Gay Nineties Spring Fashion trends bloomed with stylish new colors and comforts. While designs were growing more streamlined than those of earlier decades, embellishments remained the key to a contemporary appearance. Vibrant new fabrics ruled the day. Garments for both day and evening wear often sparkled with embroidery, lace, velvet and satin details.
The last decade of the 1800s was a time of change with a new century on the horizon. The 1890s were years of mind-bending changes for the New Woman as she gained additional freedoms at home and in the workplace. Many engaged in sports once considered the playground for men only. Proponents of the Victorian Dress Reform Movement pushed harder than ever for clothing that was more practical and allowed greater freedom of movement.
Spoiler Alert: The Gay Nineties were not gay for everyone. Yes, it was a decade marked by excitement for advances in technology from the Second Industrial Revolution. There was a sense of awe for what was to come in the new century, as seen at the Columbian Exposition 1893. But while life was improving on many fronts, it was a troubled decade, particularly for the working class. According to Library of Congress:
“The period from 1894 to 1915 was a period of change, unrest, and economic uncertainty for the workers of the United States. Industrialism was growing largely unchecked in the United States after the Civil War, creating new jobs and new problems simultaneously.…A depression had begun in 1893 (following two others in the previous twenty years), forcing some plants to close and many workers into the ranks of the unemployed. Disputes between labor and management were rife.”
In Europe, the Belle Époque (1871-1914) was in full swing. There too, the wealthy became increasingly so, while the working class struggled harder than ever. But the fashion of the time was sublime.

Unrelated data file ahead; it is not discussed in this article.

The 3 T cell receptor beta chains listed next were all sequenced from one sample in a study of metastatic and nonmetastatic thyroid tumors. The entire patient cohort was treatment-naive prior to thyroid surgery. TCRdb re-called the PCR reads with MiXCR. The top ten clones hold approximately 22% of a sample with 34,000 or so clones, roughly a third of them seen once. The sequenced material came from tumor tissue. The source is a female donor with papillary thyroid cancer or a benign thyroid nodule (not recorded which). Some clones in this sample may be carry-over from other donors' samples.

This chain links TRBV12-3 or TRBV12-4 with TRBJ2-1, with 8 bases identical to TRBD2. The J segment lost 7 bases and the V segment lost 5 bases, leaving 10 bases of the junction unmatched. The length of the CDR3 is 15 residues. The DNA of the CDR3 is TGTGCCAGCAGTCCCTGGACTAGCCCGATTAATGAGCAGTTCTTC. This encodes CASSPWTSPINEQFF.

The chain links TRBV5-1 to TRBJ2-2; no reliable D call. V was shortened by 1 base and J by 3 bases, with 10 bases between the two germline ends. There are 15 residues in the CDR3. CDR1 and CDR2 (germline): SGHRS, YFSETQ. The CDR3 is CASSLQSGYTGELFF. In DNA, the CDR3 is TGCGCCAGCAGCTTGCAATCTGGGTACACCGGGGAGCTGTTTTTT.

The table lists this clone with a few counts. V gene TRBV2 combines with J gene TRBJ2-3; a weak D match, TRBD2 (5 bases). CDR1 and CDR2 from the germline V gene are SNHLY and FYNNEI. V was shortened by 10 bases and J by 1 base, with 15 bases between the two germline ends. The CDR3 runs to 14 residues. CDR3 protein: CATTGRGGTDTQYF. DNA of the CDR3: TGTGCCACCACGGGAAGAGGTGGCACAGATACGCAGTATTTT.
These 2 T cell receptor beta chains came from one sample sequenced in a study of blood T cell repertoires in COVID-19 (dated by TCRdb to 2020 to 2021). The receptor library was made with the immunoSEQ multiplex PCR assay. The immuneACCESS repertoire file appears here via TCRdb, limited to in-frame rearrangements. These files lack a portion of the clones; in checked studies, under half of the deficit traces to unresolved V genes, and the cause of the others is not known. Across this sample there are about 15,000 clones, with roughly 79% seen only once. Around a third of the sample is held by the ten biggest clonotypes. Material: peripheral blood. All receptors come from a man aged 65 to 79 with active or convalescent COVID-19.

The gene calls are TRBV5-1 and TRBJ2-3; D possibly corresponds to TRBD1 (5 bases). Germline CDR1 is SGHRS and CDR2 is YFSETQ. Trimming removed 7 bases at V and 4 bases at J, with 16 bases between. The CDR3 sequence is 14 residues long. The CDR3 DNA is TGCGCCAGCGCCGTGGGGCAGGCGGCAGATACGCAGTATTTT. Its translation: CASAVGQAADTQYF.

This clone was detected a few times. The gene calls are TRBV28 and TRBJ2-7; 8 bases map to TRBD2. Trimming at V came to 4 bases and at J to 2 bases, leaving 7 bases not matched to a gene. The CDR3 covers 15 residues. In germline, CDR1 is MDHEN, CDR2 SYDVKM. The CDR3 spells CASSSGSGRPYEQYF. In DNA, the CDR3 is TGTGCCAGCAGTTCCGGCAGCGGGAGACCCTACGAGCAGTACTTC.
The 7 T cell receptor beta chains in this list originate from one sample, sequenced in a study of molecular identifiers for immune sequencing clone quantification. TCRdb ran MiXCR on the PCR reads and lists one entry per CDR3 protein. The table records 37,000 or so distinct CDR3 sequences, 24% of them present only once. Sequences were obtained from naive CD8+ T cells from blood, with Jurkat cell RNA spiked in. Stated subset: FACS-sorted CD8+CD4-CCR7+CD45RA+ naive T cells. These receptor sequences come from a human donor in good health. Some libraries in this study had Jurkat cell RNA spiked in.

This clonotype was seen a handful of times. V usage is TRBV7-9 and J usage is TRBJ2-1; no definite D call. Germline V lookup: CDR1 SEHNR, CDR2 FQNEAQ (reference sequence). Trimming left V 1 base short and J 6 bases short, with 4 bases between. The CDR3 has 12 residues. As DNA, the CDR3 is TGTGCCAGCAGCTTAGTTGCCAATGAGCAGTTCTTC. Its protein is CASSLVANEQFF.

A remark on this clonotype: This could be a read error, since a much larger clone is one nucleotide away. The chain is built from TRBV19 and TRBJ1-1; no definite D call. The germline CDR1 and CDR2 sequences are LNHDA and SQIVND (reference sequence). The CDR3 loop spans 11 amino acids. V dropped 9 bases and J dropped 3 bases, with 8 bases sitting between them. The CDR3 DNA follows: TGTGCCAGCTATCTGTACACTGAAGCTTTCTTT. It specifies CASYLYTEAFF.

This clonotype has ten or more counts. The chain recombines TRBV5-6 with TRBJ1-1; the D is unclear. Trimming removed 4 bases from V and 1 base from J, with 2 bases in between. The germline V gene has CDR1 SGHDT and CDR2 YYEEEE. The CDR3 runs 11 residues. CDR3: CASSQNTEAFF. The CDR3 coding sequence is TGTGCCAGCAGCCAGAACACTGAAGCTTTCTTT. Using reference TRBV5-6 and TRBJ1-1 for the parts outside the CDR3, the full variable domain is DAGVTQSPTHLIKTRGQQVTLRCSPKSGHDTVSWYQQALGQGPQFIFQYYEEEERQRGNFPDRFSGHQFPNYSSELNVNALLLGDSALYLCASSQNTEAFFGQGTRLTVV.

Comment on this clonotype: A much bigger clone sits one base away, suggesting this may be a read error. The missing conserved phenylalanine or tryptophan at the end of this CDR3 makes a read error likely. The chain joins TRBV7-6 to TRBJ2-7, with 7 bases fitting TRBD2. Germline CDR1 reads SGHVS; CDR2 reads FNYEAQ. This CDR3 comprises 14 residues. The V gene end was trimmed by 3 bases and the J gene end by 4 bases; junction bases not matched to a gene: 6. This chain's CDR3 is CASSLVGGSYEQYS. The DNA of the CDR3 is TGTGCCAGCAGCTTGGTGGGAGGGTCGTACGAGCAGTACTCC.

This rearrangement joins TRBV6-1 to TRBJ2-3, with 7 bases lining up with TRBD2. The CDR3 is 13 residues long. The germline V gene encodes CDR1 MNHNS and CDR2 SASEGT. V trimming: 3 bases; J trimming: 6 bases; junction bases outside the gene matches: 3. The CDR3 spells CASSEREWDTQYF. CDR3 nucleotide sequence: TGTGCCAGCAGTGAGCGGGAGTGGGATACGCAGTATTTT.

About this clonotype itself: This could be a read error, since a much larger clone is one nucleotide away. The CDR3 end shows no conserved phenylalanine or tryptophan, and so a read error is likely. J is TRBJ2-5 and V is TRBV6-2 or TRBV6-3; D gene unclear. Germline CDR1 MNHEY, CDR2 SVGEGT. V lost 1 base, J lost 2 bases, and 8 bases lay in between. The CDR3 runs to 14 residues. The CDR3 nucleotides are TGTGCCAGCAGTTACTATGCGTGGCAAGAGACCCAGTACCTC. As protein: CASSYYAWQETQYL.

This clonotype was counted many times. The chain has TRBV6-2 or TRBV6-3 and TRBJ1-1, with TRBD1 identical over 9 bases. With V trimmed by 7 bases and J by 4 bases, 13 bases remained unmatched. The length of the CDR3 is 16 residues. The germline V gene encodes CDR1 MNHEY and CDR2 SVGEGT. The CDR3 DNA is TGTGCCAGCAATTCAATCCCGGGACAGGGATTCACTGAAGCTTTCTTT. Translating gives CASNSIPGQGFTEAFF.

Following is just a quick overview of Gay Nineties Spring Fashion.
The Bustle Was Out: The S-Shape Was In
The fashionable bustled silhouette of the late 1880s crept into the early years of the 1890s, but was in its demise. According to fashion historian, Jayne Shrimpton in Victorian Fashion, the protruding bustle was virtually gone by 1892.
Bell-shaped skirts gored to skim smoothly over the hips, defined the new S-Shaped silhouette. The waist was nipped in the middle to balance the width at the top and bottom of the ensemble.
According to the Fashion Institute of Technology, New York:
“Around 1897, the silhouette began to slowly shift with the introduction of the straight-front corset. Supposedly designed as a healthier alternative, these new corsets forced a woman’s chest forward and hips backward into a curvilinear “S” shape that became the dominant silhouette by 1900.”
The emphasis was on a narrow waist to showcase a large mono-bosom.
A Decorated Easter Bonnet Was A Must
Hats remained must-have items in every wardrobe, regardless of budget. The array of styles was overwhelming. The shapes and decorations changed monthly, although the trend moved toward smaller hats sitting squarely on top of the head. Hats were often heavily decorated with flowers, feathers, veils, netting and ribbons.
Thankfully, the use of real feathers was becoming increasingly tone deaf, given the rise of environmental awareness.
And Then Came Mauve: A Favorite Color Of Gay Nineties Spring Fashion
Until the mid-19th century, almost all dyes were plant based. In 1856, William Henry Perkins, an aspiring young chemist, made a chance discovery while attempting to create a chemically identical version of artificial quinine. With chemistry still in its infancy, most people considered it in the world of parlor tricks without practical applications. But Perkins changed a few minds when he stumbled on aniline dyes.
His discovery opened the world of fabrics to an amazing array of colors. One of those colors was mauve. By the 1890s, it became so popular, the era became nicknamed The Mauve Decade by Thomas Beer in his 1926 treatise on the Gay Nineties in America.
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